In the post-COVID world of church and charity finances, I’m sure I’m not the only one who has noticed a large swing away from cash donations and a trend toward giving via cashless methods instead. If your church is anything like mine, your established donors probably already give via standing order, or moved to that donation method during lockdown. However, in an increasingly cashless society, how can we encourage those who are not yet giving to start their giving journey?

A world without cash

This was the question I asked myself as we emerged from lockdown and noticed our cash offering basket donations dwindling; How do we encourage new donors to give when they don’t carry cash anymore?

Since people typically don’t begin giving by setting up a standing order or Direct Debit, but rather through one-off donations, it is crucial to have a contactless card reader if we want to see future donor growth and not miss out on one-off donations.

In this blog post, I’ll explore and compare some of the popular options I looked at when researching which card donation device to select for my church. I will compare the hardware, features, and costs of four different devices so you can make an informed decision about which option is best for your church or charity.

Understanding the options

When searching for solutions to accept card donations, it’s important to understand that it will likely involve a combination of custom hardware, off-the-shelf hardware, and various third-party software and payment processors. Let me summarise these components for you…

The Providers

There are many companies available, but for the purpose of this blog, I will limit myself to these four popular options:

CollecTin – Their strap line is ‘Giving made simple’. They say “We designed CollecTin® to be as easy to use as possible, so you can concentrate on reaching your supporters, and we can take care of the technology that makes it all happen”. Offering a range of small to medium sized devices, they are one of the more cost-effective options.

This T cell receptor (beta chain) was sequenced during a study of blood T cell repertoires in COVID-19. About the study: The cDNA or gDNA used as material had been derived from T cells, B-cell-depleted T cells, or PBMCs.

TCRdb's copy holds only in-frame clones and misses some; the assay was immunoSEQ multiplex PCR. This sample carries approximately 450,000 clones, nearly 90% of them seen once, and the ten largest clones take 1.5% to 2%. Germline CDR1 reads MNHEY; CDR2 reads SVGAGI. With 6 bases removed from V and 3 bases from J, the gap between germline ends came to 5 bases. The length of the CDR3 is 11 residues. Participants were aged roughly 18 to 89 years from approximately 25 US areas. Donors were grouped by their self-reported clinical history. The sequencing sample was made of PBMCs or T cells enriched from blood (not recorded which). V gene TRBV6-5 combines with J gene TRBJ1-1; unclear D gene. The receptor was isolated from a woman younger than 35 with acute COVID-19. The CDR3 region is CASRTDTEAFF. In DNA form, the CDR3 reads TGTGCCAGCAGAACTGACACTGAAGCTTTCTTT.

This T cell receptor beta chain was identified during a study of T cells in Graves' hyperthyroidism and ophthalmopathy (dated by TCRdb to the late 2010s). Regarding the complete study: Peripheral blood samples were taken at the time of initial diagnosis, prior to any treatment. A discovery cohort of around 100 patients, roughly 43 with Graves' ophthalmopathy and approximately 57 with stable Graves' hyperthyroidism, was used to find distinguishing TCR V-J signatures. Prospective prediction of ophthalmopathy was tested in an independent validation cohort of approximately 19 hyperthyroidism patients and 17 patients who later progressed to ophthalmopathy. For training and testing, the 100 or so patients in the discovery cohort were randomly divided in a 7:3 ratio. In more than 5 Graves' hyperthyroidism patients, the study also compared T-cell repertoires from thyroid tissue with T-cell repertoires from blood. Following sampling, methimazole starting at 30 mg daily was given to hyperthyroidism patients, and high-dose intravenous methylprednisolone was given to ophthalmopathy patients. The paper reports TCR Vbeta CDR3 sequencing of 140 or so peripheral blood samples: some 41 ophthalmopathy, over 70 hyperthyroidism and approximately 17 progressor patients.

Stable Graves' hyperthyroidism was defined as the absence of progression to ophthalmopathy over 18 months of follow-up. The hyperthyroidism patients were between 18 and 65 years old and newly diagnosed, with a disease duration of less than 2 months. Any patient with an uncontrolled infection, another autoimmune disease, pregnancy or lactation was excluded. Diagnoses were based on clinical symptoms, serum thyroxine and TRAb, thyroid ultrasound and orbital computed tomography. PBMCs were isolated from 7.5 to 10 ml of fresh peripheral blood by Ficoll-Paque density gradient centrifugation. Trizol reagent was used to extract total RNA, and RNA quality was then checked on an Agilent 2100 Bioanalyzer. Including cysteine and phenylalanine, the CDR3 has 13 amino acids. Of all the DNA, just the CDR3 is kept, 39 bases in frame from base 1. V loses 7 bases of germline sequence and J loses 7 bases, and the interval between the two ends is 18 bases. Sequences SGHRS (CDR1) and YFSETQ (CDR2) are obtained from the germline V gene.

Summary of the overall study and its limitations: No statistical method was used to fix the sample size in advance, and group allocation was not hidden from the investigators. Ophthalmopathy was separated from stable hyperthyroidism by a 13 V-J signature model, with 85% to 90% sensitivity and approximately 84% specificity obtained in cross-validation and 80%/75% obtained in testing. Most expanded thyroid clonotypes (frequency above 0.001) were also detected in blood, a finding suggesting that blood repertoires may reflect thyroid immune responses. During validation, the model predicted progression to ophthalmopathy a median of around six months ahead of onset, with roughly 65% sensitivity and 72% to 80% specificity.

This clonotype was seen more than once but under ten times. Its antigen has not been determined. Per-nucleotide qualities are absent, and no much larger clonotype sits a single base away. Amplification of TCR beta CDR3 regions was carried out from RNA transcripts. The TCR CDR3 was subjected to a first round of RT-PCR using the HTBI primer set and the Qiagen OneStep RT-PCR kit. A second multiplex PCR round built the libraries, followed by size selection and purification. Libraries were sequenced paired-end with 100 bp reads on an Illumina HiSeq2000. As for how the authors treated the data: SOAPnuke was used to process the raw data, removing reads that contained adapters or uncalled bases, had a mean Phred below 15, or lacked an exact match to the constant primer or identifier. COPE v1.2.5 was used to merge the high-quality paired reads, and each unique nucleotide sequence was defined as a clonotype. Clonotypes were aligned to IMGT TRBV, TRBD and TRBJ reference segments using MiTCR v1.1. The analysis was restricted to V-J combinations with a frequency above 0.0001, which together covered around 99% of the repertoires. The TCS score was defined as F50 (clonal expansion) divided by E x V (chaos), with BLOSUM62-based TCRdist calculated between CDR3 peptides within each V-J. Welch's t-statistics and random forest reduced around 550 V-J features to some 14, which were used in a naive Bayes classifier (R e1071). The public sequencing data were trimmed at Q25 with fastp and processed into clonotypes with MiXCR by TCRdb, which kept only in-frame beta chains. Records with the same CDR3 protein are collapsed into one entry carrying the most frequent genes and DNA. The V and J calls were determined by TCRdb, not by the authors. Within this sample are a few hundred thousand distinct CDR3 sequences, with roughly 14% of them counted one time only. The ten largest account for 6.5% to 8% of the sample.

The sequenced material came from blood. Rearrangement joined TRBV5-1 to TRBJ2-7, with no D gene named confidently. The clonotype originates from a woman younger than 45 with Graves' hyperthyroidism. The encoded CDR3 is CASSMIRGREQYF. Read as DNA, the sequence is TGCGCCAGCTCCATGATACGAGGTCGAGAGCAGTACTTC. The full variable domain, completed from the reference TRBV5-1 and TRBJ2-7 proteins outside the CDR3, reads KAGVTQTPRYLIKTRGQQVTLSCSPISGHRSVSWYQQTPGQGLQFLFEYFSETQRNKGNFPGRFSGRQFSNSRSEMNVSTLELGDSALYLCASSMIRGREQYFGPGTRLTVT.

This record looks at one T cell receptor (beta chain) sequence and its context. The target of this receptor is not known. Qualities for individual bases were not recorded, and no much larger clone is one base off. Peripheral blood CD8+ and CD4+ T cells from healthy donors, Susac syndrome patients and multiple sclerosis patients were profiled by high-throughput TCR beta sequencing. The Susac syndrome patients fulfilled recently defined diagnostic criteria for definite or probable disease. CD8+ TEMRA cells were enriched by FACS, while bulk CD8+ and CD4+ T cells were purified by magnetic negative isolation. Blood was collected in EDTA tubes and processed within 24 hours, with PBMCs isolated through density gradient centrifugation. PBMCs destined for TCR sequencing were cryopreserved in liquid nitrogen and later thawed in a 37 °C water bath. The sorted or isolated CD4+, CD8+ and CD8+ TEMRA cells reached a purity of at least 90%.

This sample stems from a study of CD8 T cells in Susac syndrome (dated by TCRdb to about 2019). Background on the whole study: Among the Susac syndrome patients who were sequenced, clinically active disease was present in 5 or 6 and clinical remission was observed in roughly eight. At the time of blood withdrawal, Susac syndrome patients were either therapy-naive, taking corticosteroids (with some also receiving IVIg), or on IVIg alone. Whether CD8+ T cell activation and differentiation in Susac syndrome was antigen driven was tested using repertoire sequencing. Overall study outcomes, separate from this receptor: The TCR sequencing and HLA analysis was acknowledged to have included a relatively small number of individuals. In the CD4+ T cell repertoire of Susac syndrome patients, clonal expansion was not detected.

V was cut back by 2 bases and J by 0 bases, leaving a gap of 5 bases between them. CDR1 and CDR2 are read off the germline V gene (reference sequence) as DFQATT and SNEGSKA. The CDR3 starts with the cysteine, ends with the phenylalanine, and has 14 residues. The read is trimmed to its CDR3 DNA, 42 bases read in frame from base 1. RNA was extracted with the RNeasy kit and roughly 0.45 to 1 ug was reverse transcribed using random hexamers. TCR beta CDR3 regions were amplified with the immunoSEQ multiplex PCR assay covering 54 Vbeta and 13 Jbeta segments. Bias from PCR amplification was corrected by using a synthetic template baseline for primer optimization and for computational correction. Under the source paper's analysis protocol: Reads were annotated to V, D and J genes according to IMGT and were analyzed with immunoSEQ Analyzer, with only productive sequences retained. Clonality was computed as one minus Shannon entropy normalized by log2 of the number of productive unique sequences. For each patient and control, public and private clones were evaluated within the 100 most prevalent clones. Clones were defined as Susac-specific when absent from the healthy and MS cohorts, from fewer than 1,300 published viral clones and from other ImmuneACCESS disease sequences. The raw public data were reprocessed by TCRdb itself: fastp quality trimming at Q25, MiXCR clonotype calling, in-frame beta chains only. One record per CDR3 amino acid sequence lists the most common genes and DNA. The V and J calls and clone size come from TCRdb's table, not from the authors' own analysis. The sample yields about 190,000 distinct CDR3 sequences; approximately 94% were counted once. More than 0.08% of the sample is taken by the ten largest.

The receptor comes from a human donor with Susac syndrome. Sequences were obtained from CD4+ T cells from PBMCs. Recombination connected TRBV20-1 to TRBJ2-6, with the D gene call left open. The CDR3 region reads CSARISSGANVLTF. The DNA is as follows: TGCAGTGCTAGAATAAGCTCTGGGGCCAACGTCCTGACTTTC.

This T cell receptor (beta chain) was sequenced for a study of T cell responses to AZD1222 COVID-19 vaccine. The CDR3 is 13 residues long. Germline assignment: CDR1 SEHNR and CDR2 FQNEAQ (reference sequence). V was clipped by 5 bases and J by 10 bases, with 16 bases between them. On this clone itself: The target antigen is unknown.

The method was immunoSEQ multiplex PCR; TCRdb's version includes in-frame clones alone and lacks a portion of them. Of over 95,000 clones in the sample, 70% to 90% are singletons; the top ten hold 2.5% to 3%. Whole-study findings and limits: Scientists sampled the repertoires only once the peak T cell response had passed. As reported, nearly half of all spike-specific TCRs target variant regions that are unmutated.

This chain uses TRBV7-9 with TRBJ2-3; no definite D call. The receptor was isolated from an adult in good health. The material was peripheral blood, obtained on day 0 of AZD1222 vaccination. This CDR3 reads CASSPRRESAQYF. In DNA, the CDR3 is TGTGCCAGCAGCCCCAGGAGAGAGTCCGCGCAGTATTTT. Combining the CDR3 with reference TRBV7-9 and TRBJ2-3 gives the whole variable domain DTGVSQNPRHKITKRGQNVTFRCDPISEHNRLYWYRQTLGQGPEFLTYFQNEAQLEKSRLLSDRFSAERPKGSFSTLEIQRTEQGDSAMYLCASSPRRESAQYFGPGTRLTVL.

Payaz – “Increase charitable income through the use of technology” is the simple remit Payaz have given themselves. With a number of different hardware solutions available, from handheld to permanent installations, they are one of the more expensive options we’ll look at.
Dona – Dona is a specialist technology consultancy based in London that partners with charitable organisations. They keep things simple, offering a single donation device, but their solution is currently the most expensive option on this list.
GiveStar – Unlike other providers, GiveStar approaches the problem slightly differently by offering devices that are the size of a smartphone. This has a number of advantages, the biggest being they are the cheapest in the comparison table below.

The Hardware

In most cases, a solution includes three hardware components bundled together. These three elements are:

  • Touch screen – This part is usually some form of smartphone or tablet, normally an Android-based system.
  • Card reader – This part collects the contactless payments and/or Chip and PIN donations. It is typically a small standalone device that is connected via Bluetooth to the tablet or smartphone.
  • Casing – Below, we will see there are various options for housing the screen and card reader, ranging from permanent installations to movable and handheld solutions. Each option has its own set of pros and cons, which I’ll outline below.